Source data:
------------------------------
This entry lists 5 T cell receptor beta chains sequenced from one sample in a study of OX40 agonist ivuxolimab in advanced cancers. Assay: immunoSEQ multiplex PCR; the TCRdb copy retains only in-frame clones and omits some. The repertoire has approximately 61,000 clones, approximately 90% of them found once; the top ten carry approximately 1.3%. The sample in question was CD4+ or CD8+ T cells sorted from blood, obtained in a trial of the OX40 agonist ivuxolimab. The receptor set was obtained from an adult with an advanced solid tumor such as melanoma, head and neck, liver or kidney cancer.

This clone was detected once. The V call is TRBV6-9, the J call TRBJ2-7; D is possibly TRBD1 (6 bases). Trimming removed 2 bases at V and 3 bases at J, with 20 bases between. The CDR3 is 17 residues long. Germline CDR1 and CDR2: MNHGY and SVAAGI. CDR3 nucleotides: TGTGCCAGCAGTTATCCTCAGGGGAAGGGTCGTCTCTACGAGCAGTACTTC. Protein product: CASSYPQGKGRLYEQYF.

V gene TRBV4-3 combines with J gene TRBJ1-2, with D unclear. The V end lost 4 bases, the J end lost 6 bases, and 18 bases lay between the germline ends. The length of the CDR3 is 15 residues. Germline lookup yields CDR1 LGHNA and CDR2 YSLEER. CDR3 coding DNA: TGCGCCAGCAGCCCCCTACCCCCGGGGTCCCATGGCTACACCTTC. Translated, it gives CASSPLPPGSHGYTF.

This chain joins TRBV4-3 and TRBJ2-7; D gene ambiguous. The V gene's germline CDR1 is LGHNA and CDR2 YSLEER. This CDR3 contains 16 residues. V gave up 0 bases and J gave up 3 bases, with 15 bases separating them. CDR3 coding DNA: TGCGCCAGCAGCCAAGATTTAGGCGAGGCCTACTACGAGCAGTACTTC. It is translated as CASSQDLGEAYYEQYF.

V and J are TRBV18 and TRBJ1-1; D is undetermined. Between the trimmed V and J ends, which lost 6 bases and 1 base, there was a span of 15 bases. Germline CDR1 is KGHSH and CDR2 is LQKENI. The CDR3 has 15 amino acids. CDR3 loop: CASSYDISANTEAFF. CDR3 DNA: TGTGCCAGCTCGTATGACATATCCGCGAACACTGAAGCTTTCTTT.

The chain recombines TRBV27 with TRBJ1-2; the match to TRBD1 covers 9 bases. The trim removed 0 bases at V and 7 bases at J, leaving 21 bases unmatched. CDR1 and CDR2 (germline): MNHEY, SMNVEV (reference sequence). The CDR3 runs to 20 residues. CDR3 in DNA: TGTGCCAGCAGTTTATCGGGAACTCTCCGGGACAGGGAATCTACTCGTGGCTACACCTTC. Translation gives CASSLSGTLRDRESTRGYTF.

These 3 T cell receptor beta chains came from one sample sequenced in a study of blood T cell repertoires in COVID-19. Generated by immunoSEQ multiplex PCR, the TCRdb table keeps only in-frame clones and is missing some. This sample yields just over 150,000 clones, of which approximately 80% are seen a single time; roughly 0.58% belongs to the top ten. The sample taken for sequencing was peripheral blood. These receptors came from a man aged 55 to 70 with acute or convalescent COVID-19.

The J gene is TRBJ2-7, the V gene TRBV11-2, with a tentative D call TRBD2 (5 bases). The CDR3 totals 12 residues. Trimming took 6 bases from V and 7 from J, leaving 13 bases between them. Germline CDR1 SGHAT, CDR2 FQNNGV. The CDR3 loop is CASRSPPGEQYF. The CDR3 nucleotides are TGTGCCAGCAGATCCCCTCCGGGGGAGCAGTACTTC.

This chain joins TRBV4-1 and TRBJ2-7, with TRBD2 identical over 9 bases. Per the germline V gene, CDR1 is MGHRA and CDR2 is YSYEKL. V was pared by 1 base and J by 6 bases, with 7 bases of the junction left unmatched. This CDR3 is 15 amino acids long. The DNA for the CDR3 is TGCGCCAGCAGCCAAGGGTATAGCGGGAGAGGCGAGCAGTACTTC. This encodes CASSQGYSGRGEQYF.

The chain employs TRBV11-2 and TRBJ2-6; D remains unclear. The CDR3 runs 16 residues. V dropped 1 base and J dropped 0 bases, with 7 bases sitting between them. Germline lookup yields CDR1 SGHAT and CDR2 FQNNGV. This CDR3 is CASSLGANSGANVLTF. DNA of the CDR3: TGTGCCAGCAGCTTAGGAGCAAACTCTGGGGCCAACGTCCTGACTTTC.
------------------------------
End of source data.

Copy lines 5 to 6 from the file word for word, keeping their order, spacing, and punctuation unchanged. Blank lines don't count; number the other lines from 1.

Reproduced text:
V and J are TRBV18 and TRBJ1-1; D is undetermined. Between the trimmed V and J ends, which lost 6 bases and 1 base, there was a span of 15 bases. Germline CDR1 is KGHSH and CDR2 is LQKENI. The CDR3 has 15 amino acids. CDR3 loop: CASSYDISANTEAFF. CDR3 DNA: TGTGCCAGCTCGTATGACATATCCGCGAACACTGAAGCTTTCTTT.

The chain recombines TRBV27 with TRBJ1-2; the match to TRBD1 covers 9 bases. The trim removed 0 bases at V and 7 bases at J, leaving 21 bases unmatched. CDR1 and CDR2 (germline): MNHEY, SMNVEV (reference sequence). The CDR3 runs to 20 residues. CDR3 in DNA: TGTGCCAGCAGTTTATCGGGAACTCTCCGGGACAGGGAATCTACTCGTGGCTACACCTTC. Translation gives CASSLSGTLRDRESTRGYTF.